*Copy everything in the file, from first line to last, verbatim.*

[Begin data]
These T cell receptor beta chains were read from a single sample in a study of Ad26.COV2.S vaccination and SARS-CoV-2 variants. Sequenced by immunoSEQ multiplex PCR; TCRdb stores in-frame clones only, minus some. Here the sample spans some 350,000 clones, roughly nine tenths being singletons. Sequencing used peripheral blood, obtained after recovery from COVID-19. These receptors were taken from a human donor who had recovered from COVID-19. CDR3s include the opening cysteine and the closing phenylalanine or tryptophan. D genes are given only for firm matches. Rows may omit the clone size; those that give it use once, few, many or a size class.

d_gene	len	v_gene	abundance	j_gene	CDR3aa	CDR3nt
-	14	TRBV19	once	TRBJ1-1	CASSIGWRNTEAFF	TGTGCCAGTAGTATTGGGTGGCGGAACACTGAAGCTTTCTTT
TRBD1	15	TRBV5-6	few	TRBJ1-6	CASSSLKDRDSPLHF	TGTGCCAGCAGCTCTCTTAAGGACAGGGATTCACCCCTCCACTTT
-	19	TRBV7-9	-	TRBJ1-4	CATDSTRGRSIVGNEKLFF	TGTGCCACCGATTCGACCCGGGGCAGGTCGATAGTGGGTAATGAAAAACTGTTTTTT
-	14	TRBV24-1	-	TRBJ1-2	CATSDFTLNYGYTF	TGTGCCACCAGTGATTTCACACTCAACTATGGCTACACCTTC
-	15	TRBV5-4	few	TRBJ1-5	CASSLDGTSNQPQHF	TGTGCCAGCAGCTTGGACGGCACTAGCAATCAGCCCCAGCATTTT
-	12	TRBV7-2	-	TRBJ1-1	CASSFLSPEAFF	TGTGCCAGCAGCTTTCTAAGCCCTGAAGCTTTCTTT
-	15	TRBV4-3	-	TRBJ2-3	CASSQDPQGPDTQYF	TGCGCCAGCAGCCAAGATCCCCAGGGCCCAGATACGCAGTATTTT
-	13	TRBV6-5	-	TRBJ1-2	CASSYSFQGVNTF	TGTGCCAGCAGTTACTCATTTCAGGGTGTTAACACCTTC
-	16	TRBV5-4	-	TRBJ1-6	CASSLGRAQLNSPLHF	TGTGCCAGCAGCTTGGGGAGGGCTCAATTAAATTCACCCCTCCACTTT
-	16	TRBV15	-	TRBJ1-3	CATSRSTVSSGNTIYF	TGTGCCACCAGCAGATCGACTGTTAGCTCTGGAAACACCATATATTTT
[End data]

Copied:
These T cell receptor beta chains were read from a single sample in a study of Ad26.COV2.S vaccination and SARS-CoV-2 variants. Sequenced by immunoSEQ multiplex PCR; TCRdb stores in-frame clones only, minus some. Here the sample spans some 350,000 clones, roughly nine tenths being singletons. Sequencing used peripheral blood, obtained after recovery from COVID-19. These receptors were taken from a human donor who had recovered from COVID-19. CDR3s include the opening cysteine and the closing phenylalanine or tryptophan. D genes are given only for firm matches. Rows may omit the clone size; those that give it use once, few, many or a size class.

d_gene	len	v_gene	abundance	j_gene	CDR3aa	CDR3nt
-	14	TRBV19	once	TRBJ1-1	CASSIGWRNTEAFF	TGTGCCAGTAGTATTGGGTGGCGGAACACTGAAGCTTTCTTT
TRBD1	15	TRBV5-6	few	TRBJ1-6	CASSSLKDRDSPLHF	TGTGCCAGCAGCTCTCTTAAGGACAGGGATTCACCCCTCCACTTT
-	19	TRBV7-9	-	TRBJ1-4	CATDSTRGRSIVGNEKLFF	TGTGCCACCGATTCGACCCGGGGCAGGTCGATAGTGGGTAATGAAAAACTGTTTTTT
-	14	TRBV24-1	-	TRBJ1-2	CATSDFTLNYGYTF	TGTGCCACCAGTGATTTCACACTCAACTATGGCTACACCTTC
-	15	TRBV5-4	few	TRBJ1-5	CASSLDGTSNQPQHF	TGTGCCAGCAGCTTGGACGGCACTAGCAATCAGCCCCAGCATTTT
-	12	TRBV7-2	-	TRBJ1-1	CASSFLSPEAFF	TGTGCCAGCAGCTTTCTAAGCCCTGAAGCTTTCTTT
-	15	TRBV4-3	-	TRBJ2-3	CASSQDPQGPDTQYF	TGCGCCAGCAGCCAAGATCCCCAGGGCCCAGATACGCAGTATTTT
-	13	TRBV6-5	-	TRBJ1-2	CASSYSFQGVNTF	TGTGCCAGCAGTTACTCATTTCAGGGTGTTAACACCTTC
-	16	TRBV5-4	-	TRBJ1-6	CASSLGRAQLNSPLHF	TGTGCCAGCAGCTTGGGGAGGGCTCAATTAAATTCACCCCTCCACTTT
-	16	TRBV15	-	TRBJ1-3	CATSRSTVSSGNTIYF	TGTGCCACCAGCAGATCGACTGTTAGCTCTGGAAACACCATATATTTT